scientifically important to preserve
a historical record of transit light
curves (LCs), and since LCs that are
only present at an individual observer's
web page are unlikely to be preserved
for later use, there is an unmet need
for an archive that collects amateur LCs
and presents them in a uniform format. Such
an archive will grow in value and could become
a useful resource many years in the future. Only
a handfull of amateurs are associated with
a professional group of astronomers, where
archives are preserved, and their LC archive
is not in the public domain. The AXA is open
for anyone to submit observations that are likely
to be added to the AXA web pages and maintained
as a historical archive.
The structure of the present archive allows for easy browsing for the purpose of visually searching for patterns that would otherwise be difficult to detect. I anticipate that professional astronomers with their own archive (not in the public domain) will glean information from this one as they search for patterns that can only be done with large amounts of LC data. In this way amateurs with good observing skills can contribute to the professional astronomy community's growing understanding of exoplanet systems, and possibly produce interest in anomalies that could lead to the discovery of additional exoplanets in the same exo-planetary system.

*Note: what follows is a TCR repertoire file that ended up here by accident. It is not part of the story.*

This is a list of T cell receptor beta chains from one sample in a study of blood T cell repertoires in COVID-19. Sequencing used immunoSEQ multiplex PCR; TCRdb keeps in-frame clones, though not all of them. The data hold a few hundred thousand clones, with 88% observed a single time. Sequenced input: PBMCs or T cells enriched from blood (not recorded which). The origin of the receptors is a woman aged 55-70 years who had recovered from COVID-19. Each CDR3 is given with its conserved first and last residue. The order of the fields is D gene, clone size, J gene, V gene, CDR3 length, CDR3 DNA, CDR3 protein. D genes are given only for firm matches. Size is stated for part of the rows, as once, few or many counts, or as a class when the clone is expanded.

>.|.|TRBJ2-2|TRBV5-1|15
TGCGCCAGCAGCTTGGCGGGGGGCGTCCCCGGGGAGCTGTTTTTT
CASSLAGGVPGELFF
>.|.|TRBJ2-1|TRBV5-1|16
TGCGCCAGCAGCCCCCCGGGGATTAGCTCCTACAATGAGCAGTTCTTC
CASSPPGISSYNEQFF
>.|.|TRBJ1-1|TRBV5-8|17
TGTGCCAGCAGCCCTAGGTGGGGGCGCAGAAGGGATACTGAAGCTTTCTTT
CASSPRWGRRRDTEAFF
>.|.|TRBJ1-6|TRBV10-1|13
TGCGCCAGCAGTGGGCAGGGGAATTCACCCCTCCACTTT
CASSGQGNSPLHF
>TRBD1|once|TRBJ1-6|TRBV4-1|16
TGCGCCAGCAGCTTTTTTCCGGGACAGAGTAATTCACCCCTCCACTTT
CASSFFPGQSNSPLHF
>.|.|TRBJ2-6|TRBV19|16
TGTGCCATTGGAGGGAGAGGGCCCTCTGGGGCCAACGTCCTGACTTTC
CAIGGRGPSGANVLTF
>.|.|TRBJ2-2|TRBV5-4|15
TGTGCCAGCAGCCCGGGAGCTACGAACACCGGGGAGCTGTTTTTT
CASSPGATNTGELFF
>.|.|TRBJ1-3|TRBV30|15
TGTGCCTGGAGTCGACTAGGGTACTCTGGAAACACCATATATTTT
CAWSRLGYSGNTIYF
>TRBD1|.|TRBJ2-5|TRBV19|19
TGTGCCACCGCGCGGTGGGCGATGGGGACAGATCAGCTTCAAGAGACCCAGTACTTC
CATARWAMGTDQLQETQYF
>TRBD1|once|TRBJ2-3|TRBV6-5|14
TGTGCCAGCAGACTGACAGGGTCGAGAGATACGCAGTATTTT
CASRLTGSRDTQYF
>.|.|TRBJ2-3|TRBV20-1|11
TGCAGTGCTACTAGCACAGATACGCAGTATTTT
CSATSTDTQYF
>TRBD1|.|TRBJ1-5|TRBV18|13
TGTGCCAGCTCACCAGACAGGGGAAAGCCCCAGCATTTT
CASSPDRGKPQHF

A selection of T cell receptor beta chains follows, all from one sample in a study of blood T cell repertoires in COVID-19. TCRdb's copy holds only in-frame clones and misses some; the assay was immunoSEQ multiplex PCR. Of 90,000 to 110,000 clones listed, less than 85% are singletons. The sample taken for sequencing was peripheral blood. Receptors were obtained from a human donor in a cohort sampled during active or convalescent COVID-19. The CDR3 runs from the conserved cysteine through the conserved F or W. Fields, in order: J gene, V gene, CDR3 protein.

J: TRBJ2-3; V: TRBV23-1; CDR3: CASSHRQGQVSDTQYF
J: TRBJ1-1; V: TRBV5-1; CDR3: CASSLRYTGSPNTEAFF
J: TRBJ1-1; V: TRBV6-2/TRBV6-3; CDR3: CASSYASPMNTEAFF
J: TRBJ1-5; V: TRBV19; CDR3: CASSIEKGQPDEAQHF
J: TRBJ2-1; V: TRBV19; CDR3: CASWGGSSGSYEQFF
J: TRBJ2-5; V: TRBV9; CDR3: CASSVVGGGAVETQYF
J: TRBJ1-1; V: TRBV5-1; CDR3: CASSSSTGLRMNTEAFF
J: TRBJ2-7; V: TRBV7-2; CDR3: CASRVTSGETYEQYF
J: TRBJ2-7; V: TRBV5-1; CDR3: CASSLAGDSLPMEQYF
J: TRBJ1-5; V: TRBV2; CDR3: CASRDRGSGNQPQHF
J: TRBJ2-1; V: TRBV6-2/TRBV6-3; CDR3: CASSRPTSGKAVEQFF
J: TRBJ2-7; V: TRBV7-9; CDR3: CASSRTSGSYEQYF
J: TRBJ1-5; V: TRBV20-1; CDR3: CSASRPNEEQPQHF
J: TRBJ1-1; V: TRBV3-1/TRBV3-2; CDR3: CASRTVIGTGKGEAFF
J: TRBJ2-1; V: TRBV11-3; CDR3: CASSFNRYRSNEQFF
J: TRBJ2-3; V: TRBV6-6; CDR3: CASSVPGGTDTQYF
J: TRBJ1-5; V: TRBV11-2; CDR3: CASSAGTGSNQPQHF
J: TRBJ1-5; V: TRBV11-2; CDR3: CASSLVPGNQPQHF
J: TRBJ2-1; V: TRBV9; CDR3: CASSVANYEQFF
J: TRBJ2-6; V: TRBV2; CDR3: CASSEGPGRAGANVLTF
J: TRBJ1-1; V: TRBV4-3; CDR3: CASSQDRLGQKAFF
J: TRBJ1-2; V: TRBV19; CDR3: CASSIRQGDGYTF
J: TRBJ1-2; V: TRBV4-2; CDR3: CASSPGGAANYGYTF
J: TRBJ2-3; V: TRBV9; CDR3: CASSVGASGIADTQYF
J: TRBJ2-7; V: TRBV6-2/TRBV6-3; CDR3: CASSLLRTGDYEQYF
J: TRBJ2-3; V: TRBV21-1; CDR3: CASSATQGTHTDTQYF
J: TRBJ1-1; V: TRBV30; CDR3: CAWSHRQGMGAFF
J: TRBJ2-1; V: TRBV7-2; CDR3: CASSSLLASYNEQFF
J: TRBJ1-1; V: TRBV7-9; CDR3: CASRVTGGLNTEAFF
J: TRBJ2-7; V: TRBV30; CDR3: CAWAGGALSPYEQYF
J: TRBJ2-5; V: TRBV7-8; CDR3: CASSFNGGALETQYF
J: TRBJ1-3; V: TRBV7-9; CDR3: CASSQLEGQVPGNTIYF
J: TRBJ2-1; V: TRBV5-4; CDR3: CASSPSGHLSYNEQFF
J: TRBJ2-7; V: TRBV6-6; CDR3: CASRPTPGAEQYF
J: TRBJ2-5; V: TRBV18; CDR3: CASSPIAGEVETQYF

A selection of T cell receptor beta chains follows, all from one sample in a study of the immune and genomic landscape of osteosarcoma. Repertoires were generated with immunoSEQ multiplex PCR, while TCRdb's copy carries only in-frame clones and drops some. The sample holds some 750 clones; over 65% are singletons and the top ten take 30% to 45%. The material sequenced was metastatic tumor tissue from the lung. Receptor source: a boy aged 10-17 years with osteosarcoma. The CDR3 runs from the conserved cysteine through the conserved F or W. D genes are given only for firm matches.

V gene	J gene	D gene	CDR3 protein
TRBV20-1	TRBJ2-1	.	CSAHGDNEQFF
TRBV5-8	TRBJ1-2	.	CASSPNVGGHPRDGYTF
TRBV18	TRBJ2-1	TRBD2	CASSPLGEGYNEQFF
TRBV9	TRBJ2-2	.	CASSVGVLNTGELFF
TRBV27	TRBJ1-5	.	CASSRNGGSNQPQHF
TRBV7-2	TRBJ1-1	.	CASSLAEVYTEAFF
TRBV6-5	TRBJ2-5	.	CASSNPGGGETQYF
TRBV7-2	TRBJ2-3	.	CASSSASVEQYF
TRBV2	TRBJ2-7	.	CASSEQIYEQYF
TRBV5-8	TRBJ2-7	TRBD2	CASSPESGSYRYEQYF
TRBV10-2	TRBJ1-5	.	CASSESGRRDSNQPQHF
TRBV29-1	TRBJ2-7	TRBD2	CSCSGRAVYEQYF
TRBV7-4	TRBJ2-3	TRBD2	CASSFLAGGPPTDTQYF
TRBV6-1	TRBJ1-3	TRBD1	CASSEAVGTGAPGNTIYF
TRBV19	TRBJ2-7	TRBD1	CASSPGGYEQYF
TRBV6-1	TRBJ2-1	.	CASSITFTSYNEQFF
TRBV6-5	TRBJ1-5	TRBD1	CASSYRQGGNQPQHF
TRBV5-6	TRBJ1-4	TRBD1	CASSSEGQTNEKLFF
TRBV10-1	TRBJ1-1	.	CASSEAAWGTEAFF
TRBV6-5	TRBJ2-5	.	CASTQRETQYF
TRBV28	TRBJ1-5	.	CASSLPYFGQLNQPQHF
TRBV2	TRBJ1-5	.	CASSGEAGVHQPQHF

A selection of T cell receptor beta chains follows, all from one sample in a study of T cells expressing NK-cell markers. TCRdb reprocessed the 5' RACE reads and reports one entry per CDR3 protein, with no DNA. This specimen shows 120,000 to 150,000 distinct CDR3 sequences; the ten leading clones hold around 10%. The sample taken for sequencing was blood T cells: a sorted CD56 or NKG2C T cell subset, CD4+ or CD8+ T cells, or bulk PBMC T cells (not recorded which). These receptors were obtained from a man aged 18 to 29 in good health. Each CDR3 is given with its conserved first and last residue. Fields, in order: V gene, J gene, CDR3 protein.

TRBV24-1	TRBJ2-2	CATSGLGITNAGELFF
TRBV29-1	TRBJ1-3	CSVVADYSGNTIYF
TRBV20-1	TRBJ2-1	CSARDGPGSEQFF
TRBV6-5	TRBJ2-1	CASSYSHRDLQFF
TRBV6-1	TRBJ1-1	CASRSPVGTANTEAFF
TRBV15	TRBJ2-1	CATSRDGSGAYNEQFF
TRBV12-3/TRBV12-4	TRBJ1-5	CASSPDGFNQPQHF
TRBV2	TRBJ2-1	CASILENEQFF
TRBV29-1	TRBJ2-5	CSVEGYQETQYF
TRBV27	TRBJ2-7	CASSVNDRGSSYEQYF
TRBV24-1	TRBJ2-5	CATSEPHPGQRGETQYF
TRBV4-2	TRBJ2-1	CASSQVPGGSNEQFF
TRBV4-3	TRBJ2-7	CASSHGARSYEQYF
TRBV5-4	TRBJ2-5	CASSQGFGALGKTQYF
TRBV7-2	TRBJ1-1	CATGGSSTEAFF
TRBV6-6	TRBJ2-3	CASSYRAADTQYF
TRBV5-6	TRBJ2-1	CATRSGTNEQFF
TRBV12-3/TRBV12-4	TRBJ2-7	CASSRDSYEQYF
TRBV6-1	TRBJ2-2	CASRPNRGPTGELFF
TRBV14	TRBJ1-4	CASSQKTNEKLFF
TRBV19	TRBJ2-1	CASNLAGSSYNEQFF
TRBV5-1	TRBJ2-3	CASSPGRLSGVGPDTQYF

This web page describes how anyone who has observed an exoplanet, and produced a light curve (LC), can submit their observations and have them added to the archive. As the archive manager I will assess the quality of the data and if it looks acceptable (99% of submissions are acceptable) I will proceed to process it. Baseline systematics will be assessed and a fit to the data using a line-segment transit model will be over-plotted on the measured data points. The resulting LC plot will list mid-transit time, transit depth and transit length. Measured mid-transit time will be compared with an ephemeris predicted time. A notation may be made on the LC plot showing 2-minute RMS of the individual measurements.